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My photos of this most majestic of mushrooms were taken on 16 November, yet these fungi have only just disappeared, succumbing eventually to the almost constant rain we’ve had in the past month. But what a show they put on! Clumped together in twos or threes and standing up to eight inches tall, they trooped grandly across a garden bed at my local park in an arc that was at least five metres long, as if they were parading for royalty!

Clitocybe geotropa Trooping Funnel (2)

This is the aptly named Trooping funnel, until recently known by the scientific name Clitocybe geotropaclitocybe means ‘sloping head’ and geotropa, in ancient Greek, means ‘towards the earth’ – but now reclassified Infundibulicybe geotropa. Such reclassifications are common in the fungi world now that their individual characteristics can be more accurately identified with the benefit of modern technology. This fungus also has other common names: Monk’s Head (I guess its soft leathery texture does look a bit like a shaven pate) and, in Scotland, the Rickstone Funnel-cap (its shape resembles a particular method of stacking corn, straw or hay).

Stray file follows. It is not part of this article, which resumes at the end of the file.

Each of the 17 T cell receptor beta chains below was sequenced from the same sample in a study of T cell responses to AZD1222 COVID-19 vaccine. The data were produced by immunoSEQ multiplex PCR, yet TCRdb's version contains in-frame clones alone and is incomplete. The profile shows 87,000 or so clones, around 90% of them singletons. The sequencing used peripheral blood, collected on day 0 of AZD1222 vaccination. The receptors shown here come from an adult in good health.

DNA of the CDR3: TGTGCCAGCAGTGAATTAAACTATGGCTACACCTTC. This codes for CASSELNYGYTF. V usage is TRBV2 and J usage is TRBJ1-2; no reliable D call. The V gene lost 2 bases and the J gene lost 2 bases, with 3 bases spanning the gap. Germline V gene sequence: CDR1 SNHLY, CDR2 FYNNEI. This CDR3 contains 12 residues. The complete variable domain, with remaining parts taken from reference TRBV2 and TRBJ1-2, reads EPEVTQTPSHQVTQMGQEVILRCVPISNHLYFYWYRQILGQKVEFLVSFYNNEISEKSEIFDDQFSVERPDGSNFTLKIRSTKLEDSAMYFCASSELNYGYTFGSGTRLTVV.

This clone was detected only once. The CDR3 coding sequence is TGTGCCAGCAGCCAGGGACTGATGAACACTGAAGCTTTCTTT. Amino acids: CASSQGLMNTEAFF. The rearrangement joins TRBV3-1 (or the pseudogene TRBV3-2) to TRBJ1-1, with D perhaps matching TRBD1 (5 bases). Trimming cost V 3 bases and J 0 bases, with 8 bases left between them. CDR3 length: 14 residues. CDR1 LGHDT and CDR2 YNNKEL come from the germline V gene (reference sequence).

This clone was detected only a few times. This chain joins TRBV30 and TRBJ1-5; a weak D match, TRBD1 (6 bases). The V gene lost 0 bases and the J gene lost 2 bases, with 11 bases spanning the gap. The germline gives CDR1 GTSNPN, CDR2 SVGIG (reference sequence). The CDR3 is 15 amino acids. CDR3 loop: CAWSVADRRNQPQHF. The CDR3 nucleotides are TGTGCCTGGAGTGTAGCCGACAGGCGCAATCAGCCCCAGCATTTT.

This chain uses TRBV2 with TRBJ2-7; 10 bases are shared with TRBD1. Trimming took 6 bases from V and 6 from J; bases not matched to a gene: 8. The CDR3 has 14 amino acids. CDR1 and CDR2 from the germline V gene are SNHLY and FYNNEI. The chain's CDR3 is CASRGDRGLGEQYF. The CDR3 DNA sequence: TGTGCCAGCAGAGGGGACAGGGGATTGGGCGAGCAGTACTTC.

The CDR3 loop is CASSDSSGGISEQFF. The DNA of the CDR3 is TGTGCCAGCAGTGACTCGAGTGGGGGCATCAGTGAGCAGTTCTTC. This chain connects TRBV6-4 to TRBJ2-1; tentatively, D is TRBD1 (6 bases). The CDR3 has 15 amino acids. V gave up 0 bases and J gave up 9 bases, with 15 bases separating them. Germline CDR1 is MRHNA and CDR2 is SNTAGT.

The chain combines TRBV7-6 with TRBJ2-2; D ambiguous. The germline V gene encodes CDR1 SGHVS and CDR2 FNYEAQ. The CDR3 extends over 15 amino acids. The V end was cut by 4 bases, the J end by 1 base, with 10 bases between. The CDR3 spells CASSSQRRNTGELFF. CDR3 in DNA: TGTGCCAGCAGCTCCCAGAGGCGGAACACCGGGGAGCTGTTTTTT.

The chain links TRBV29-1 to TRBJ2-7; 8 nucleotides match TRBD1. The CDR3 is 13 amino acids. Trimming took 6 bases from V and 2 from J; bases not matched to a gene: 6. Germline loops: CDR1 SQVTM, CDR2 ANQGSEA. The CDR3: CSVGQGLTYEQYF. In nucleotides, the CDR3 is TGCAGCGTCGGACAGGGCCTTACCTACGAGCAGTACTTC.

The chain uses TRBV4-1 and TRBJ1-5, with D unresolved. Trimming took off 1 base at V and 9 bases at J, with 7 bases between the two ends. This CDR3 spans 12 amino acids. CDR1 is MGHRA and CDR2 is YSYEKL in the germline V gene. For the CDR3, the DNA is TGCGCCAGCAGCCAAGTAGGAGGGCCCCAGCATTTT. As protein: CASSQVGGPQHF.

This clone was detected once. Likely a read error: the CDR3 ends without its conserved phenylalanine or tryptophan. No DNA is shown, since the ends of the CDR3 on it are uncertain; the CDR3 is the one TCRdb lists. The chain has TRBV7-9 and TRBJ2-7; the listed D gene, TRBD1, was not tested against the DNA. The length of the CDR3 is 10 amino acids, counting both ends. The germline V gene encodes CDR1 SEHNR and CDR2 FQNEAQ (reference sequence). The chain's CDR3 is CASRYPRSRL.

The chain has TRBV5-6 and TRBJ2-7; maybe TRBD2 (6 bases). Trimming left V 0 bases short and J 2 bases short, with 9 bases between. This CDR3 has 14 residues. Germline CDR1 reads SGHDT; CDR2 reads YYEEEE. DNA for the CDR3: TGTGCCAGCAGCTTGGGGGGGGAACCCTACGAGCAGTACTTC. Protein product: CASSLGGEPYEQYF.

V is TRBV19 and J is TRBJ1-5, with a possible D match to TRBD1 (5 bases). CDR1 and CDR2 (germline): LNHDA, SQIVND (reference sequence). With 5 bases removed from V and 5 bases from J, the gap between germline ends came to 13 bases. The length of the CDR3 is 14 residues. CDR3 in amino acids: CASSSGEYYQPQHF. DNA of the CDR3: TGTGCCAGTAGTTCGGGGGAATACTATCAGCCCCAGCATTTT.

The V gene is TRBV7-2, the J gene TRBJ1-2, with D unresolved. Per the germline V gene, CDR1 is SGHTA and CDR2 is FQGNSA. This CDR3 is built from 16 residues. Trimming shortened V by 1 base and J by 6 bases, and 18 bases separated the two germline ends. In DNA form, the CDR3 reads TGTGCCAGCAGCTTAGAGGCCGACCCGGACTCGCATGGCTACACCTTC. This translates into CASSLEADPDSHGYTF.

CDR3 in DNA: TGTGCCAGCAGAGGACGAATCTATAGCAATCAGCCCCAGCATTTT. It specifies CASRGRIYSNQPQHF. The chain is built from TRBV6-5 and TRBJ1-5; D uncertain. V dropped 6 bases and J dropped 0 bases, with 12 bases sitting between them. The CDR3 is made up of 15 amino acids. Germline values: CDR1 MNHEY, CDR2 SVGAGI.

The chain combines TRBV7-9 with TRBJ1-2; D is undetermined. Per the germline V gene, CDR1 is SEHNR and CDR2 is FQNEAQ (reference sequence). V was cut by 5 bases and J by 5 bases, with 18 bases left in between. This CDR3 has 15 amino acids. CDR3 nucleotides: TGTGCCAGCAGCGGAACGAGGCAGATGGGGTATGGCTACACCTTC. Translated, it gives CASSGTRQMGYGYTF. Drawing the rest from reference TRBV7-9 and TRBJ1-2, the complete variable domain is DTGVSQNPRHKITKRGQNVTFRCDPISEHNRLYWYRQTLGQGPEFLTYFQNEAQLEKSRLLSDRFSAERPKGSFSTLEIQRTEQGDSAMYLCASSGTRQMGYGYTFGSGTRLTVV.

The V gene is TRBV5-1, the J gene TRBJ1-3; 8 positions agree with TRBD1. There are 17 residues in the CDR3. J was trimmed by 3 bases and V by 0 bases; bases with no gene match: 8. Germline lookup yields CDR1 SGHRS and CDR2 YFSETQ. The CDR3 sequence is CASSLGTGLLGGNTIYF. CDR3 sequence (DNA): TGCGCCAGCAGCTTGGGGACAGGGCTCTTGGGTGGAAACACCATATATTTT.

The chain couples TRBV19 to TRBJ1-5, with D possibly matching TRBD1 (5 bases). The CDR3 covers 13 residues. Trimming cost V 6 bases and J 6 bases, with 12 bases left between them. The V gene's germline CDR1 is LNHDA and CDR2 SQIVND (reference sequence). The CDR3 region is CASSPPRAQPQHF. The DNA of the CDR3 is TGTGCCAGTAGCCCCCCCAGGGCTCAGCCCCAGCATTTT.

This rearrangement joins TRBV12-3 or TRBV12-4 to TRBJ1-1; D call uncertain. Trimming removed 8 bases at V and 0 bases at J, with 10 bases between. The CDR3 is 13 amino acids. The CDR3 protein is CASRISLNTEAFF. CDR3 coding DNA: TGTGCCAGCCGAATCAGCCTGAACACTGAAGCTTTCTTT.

Clitocybe geotropa Trooping Funnel (1)

The Trooping funnel is a common enough woodland fungus but is most famous for its impressive fairy rings. One such ring in France was recorded at more than half a mile wide and was believed to be 800 years old!

Clitocybe geotropa Trooping Funnel (5)

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